NASA's Cassini spacecraft has been studying Saturn and its moons including Dione, Titan and Rhea for the last 11 years. On Aug. 17, the probe passed 295 miles above the surface of Dione marking its fifth close encounter with the natural satellite.

Measuring about 698 miles in diameter, Dione is the 15th biggest moon in the Solar System. It is more massive compared with all known moons that are smaller than itself combined.

Dione, which orbits Saturn every 2.7 days, laps around the planet at about the same distance as the moon orbits planet Earth. During its last close rendezvous with this alien world, Cassini captured images of the small and icy moon, two of which show Dione's surface at the best resolution ever.

Scientist looked forward for these high-resolution images, particularly those of the moon's north pole in the hope of knowing if Dione has geological activity.

"Dione has been an enigma, giving hints of active geologic processes, including a transient atmosphere and evidence of ice volcanoes," said Bonnie Buratti, a member of the Cassini science team at NASA's Jet Propulsion Laboratory. "But we've never found the smoking gun. The fifth flyby of Dione [was] our last chance."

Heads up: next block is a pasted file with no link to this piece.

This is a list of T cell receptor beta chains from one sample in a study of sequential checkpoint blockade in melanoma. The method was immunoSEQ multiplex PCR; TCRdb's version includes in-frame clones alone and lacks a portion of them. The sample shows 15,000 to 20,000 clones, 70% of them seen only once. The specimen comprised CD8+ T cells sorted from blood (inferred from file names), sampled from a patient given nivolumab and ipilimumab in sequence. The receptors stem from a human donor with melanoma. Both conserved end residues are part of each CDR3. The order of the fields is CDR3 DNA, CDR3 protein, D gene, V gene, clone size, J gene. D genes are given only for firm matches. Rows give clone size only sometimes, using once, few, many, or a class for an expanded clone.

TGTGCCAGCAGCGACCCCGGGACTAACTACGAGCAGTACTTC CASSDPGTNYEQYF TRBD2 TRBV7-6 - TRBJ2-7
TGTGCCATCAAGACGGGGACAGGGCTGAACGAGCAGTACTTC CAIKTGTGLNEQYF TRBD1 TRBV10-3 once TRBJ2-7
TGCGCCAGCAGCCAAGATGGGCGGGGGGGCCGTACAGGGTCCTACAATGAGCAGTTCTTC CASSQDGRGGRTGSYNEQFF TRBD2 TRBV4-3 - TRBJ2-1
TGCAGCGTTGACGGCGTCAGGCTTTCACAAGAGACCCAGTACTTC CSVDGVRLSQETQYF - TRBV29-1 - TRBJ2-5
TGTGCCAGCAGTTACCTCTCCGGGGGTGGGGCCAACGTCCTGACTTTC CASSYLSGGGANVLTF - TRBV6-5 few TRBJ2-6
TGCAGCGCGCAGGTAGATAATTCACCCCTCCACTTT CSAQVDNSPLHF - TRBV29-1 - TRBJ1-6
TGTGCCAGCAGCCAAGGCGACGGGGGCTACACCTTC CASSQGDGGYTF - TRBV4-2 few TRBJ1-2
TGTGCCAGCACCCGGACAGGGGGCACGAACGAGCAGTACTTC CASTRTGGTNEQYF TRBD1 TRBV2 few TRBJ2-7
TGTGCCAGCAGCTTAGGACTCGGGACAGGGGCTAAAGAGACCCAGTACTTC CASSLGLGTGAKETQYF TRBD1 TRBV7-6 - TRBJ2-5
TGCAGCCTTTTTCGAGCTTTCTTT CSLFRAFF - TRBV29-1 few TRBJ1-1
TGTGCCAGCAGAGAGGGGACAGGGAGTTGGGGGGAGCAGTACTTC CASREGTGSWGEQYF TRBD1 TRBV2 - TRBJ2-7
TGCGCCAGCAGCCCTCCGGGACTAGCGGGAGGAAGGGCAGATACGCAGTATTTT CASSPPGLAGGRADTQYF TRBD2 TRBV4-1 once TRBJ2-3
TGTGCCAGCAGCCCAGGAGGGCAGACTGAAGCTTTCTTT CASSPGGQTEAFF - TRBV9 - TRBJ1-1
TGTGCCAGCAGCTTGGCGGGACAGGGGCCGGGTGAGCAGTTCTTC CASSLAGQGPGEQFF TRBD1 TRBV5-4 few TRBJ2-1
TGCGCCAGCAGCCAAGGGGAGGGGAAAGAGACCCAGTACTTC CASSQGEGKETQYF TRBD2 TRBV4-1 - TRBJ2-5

NASA released the images taken by the spacecraft on Friday. Interestingly, the primary scientific focus of the flyby was not actually imaging but gravity science, which made capturing the images of Dione tricky because the probe's camera was not in control of where the spacecraft pointed.

"I am moved, as I know everyone else is, looking at these exquisite images of Dione's surface and crescent, and knowing that they are the last we will see of this far-off world for a very long time to come," said Cassini imaging team lead Carolyn Porco, from the Space Science Institute. "Right down to the last, Cassini has faithfully delivered another extraordinary set of riches. How lucky we have been."

Cassini is now busy accomplishing what are considered as the last tasks in its to do list as it is now headed for a destructive dive into Saturn come September 2017.

Cassini mission deputy project scientist Scott Edgington said that the latest flyby is the last chance scientists had in many years to come to see Dione up close. He added that the spacecraft has offered insights into the mysteries of the icy moon as well as gave new questions for researchers to ponder.

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